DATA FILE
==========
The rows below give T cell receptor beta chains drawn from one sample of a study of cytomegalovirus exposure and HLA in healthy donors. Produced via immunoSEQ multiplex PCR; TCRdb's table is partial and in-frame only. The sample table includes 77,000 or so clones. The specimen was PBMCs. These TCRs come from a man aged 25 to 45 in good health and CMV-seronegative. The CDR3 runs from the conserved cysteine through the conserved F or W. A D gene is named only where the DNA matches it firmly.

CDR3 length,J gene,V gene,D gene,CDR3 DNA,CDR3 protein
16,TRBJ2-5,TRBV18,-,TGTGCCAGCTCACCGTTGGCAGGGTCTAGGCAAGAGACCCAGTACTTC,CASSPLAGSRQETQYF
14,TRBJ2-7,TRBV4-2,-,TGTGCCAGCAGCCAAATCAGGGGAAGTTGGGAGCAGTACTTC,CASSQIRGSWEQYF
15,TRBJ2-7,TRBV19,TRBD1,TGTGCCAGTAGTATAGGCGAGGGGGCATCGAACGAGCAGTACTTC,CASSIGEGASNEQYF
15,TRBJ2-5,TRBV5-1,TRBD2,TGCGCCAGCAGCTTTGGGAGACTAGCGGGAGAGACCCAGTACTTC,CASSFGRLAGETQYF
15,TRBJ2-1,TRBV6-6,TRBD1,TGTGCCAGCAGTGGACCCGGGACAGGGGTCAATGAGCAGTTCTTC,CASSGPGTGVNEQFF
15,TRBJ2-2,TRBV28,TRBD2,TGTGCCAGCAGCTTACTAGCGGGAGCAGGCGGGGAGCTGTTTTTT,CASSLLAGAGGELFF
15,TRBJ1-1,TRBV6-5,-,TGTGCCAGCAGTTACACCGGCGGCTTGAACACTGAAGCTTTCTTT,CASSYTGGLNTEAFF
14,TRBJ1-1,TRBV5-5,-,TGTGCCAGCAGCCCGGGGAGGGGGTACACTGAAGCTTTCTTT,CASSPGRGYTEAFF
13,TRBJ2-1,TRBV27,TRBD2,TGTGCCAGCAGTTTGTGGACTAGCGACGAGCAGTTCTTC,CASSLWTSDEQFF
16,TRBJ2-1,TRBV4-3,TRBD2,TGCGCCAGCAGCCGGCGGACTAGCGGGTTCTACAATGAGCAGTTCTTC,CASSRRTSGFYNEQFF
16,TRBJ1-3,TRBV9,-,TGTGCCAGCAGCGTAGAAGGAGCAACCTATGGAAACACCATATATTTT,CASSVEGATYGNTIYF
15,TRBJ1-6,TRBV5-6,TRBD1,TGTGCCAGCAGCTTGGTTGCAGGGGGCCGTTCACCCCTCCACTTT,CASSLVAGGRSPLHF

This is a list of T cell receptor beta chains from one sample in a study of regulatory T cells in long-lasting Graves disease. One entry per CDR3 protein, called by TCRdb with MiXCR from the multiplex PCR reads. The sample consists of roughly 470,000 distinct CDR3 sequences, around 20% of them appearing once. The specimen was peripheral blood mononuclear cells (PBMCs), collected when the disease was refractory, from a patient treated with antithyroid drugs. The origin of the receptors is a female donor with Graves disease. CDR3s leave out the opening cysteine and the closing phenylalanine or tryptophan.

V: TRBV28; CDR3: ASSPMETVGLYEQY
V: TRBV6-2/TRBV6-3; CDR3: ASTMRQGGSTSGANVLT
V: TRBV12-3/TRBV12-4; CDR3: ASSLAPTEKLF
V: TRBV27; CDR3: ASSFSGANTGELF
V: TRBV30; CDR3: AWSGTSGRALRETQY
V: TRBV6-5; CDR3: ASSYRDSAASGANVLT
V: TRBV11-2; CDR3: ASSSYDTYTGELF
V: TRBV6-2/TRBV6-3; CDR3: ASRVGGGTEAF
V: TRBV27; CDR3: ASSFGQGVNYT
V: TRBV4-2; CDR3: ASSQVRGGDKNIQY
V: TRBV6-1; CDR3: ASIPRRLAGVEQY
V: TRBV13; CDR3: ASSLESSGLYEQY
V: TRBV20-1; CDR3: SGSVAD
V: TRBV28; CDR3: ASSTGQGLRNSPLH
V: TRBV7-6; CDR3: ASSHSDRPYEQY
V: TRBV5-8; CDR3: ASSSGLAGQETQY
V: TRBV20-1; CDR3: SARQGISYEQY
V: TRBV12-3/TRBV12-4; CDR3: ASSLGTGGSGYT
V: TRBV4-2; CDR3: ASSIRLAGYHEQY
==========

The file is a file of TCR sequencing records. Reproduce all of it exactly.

The rows below give T cell receptor beta chains drawn from one sample of a study of cytomegalovirus exposure and HLA in healthy donors. Produced via immunoSEQ multiplex PCR; TCRdb's table is partial and in-frame only. The sample table includes 77,000 or so clones. The specimen was PBMCs. These TCRs come from a man aged 25 to 45 in good health and CMV-seronegative. The CDR3 runs from the conserved cysteine through the conserved F or W. A D gene is named only where the DNA matches it firmly.

CDR3 length,J gene,V gene,D gene,CDR3 DNA,CDR3 protein
16,TRBJ2-5,TRBV18,-,TGTGCCAGCTCACCGTTGGCAGGGTCTAGGCAAGAGACCCAGTACTTC,CASSPLAGSRQETQYF
14,TRBJ2-7,TRBV4-2,-,TGTGCCAGCAGCCAAATCAGGGGAAGTTGGGAGCAGTACTTC,CASSQIRGSWEQYF
15,TRBJ2-7,TRBV19,TRBD1,TGTGCCAGTAGTATAGGCGAGGGGGCATCGAACGAGCAGTACTTC,CASSIGEGASNEQYF
15,TRBJ2-5,TRBV5-1,TRBD2,TGCGCCAGCAGCTTTGGGAGACTAGCGGGAGAGACCCAGTACTTC,CASSFGRLAGETQYF
15,TRBJ2-1,TRBV6-6,TRBD1,TGTGCCAGCAGTGGACCCGGGACAGGGGTCAATGAGCAGTTCTTC,CASSGPGTGVNEQFF
15,TRBJ2-2,TRBV28,TRBD2,TGTGCCAGCAGCTTACTAGCGGGAGCAGGCGGGGAGCTGTTTTTT,CASSLLAGAGGELFF
15,TRBJ1-1,TRBV6-5,-,TGTGCCAGCAGTTACACCGGCGGCTTGAACACTGAAGCTTTCTTT,CASSYTGGLNTEAFF
14,TRBJ1-1,TRBV5-5,-,TGTGCCAGCAGCCCGGGGAGGGGGTACACTGAAGCTTTCTTT,CASSPGRGYTEAFF
13,TRBJ2-1,TRBV27,TRBD2,TGTGCCAGCAGTTTGTGGACTAGCGACGAGCAGTTCTTC,CASSLWTSDEQFF
16,TRBJ2-1,TRBV4-3,TRBD2,TGCGCCAGCAGCCGGCGGACTAGCGGGTTCTACAATGAGCAGTTCTTC,CASSRRTSGFYNEQFF
16,TRBJ1-3,TRBV9,-,TGTGCCAGCAGCGTAGAAGGAGCAACCTATGGAAACACCATATATTTT,CASSVEGATYGNTIYF
15,TRBJ1-6,TRBV5-6,TRBD1,TGTGCCAGCAGCTTGGTTGCAGGGGGCCGTTCACCCCTCCACTTT,CASSLVAGGRSPLHF

This is a list of T cell receptor beta chains from one sample in a study of regulatory T cells in long-lasting Graves disease. One entry per CDR3 protein, called by TCRdb with MiXCR from the multiplex PCR reads. The sample consists of roughly 470,000 distinct CDR3 sequences, around 20% of them appearing once. The specimen was peripheral blood mononuclear cells (PBMCs), collected when the disease was refractory, from a patient treated with antithyroid drugs. The origin of the receptors is a female donor with Graves disease. CDR3s leave out the opening cysteine and the closing phenylalanine or tryptophan.

V: TRBV28; CDR3: ASSPMETVGLYEQY
V: TRBV6-2/TRBV6-3; CDR3: ASTMRQGGSTSGANVLT
V: TRBV12-3/TRBV12-4; CDR3: ASSLAPTEKLF
V: TRBV27; CDR3: ASSFSGANTGELF
V: TRBV30; CDR3: AWSGTSGRALRETQY
V: TRBV6-5; CDR3: ASSYRDSAASGANVLT
V: TRBV11-2; CDR3: ASSSYDTYTGELF
V: TRBV6-2/TRBV6-3; CDR3: ASRVGGGTEAF
V: TRBV27; CDR3: ASSFGQGVNYT
V: TRBV4-2; CDR3: ASSQVRGGDKNIQY
V: TRBV6-1; CDR3: ASIPRRLAGVEQY
V: TRBV13; CDR3: ASSLESSGLYEQY
V: TRBV20-1; CDR3: SGSVAD
V: TRBV28; CDR3: ASSTGQGLRNSPLH
V: TRBV7-6; CDR3: ASSHSDRPYEQY
V: TRBV5-8; CDR3: ASSSGLAGQETQY
V: TRBV20-1; CDR3: SARQGISYEQY
V: TRBV12-3/TRBV12-4; CDR3: ASSLGTGGSGYT
V: TRBV4-2; CDR3: ASSIRLAGYHEQY